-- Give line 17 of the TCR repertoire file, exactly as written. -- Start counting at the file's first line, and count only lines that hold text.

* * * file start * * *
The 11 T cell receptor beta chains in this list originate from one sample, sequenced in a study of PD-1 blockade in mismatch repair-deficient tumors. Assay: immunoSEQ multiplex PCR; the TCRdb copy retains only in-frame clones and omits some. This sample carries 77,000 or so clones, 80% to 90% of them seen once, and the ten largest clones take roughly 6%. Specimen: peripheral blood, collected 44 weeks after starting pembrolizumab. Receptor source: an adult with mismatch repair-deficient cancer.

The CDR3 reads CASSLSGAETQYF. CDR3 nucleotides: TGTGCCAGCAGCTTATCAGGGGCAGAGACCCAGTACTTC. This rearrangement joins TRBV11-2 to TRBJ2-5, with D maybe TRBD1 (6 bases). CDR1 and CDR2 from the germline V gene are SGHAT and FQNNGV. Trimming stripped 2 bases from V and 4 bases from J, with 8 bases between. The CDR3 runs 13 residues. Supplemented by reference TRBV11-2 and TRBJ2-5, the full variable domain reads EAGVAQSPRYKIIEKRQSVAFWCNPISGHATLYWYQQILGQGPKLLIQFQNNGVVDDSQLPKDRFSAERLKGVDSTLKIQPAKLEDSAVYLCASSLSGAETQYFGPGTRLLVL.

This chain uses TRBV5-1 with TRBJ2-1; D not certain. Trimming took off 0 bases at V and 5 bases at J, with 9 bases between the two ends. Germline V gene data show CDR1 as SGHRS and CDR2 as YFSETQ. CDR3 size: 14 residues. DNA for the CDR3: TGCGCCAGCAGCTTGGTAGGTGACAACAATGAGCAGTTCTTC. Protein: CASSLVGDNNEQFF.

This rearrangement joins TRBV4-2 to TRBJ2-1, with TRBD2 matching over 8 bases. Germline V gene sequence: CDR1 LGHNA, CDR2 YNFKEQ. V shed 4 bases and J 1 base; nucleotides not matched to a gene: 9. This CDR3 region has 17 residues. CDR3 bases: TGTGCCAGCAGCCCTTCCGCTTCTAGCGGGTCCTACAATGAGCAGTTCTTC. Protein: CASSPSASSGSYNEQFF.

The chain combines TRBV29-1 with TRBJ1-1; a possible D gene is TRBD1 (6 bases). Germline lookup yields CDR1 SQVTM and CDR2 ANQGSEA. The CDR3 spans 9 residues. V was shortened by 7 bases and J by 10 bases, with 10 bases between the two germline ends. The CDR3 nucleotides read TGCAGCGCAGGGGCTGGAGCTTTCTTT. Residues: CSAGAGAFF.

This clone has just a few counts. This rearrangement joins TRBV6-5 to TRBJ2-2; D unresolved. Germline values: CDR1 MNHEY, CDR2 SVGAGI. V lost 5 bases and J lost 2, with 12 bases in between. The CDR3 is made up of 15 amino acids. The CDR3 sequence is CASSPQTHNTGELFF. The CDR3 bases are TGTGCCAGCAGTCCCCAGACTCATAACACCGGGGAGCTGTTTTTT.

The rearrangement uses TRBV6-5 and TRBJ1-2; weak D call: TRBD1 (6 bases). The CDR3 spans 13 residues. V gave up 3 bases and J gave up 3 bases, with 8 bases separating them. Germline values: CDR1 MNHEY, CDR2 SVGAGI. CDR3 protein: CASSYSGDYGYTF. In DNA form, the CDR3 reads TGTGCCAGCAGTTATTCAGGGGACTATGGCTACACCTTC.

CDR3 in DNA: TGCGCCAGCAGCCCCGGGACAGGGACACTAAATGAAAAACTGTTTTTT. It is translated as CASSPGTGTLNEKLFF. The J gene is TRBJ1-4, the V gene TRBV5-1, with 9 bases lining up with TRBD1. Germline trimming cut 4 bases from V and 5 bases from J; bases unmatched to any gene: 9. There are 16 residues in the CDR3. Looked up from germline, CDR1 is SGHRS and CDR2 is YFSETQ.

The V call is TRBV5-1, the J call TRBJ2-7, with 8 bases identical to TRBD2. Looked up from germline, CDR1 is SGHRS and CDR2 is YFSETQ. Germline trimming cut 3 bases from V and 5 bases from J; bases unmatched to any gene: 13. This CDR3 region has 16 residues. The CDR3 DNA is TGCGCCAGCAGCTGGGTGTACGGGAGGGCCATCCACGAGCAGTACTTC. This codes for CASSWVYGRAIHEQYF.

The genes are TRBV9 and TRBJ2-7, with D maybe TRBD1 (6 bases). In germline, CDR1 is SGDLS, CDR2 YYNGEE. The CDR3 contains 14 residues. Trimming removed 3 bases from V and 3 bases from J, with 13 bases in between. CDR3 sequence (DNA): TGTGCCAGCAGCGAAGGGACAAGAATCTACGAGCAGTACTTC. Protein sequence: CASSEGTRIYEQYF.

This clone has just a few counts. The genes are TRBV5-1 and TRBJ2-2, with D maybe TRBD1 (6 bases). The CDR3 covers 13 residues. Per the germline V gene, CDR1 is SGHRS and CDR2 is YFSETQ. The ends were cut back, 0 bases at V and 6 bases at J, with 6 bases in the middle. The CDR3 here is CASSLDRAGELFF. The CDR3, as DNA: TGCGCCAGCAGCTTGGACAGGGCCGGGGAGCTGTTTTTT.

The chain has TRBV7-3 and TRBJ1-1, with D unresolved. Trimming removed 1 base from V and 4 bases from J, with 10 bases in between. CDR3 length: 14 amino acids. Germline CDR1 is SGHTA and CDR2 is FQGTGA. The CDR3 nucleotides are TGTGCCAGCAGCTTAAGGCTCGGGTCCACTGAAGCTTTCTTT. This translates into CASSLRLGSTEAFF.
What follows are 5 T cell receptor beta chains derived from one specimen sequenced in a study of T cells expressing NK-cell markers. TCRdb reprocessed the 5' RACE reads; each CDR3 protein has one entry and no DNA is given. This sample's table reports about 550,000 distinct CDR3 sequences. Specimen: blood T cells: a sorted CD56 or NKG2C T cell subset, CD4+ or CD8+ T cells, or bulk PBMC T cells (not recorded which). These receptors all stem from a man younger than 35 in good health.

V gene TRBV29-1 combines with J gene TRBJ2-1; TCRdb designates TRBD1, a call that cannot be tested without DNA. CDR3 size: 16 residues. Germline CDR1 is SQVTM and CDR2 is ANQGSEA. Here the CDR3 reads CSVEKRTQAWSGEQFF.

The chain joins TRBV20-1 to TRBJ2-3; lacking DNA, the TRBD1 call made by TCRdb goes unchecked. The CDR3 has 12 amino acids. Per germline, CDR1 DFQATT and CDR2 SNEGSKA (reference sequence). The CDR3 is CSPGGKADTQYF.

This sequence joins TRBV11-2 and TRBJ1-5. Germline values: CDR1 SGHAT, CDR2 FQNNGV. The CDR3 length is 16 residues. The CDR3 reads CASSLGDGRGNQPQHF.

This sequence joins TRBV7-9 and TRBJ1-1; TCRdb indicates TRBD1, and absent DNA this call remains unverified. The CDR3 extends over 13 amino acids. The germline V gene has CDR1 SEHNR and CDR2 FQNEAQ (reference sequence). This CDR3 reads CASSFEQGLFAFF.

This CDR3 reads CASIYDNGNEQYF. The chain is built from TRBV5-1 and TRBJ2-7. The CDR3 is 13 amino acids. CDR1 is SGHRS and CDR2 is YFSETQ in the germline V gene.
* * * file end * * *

This sequence joins TRBV7-9 and TRBJ1-1; TCRdb indicates TRBD1, and absent DNA this call remains unverified. The CDR3 extends over 13 amino acids. The germline V gene has CDR1 SEHNR and CDR2 FQNEAQ (reference sequence). This CDR3 reads CASSFEQGLFAFF.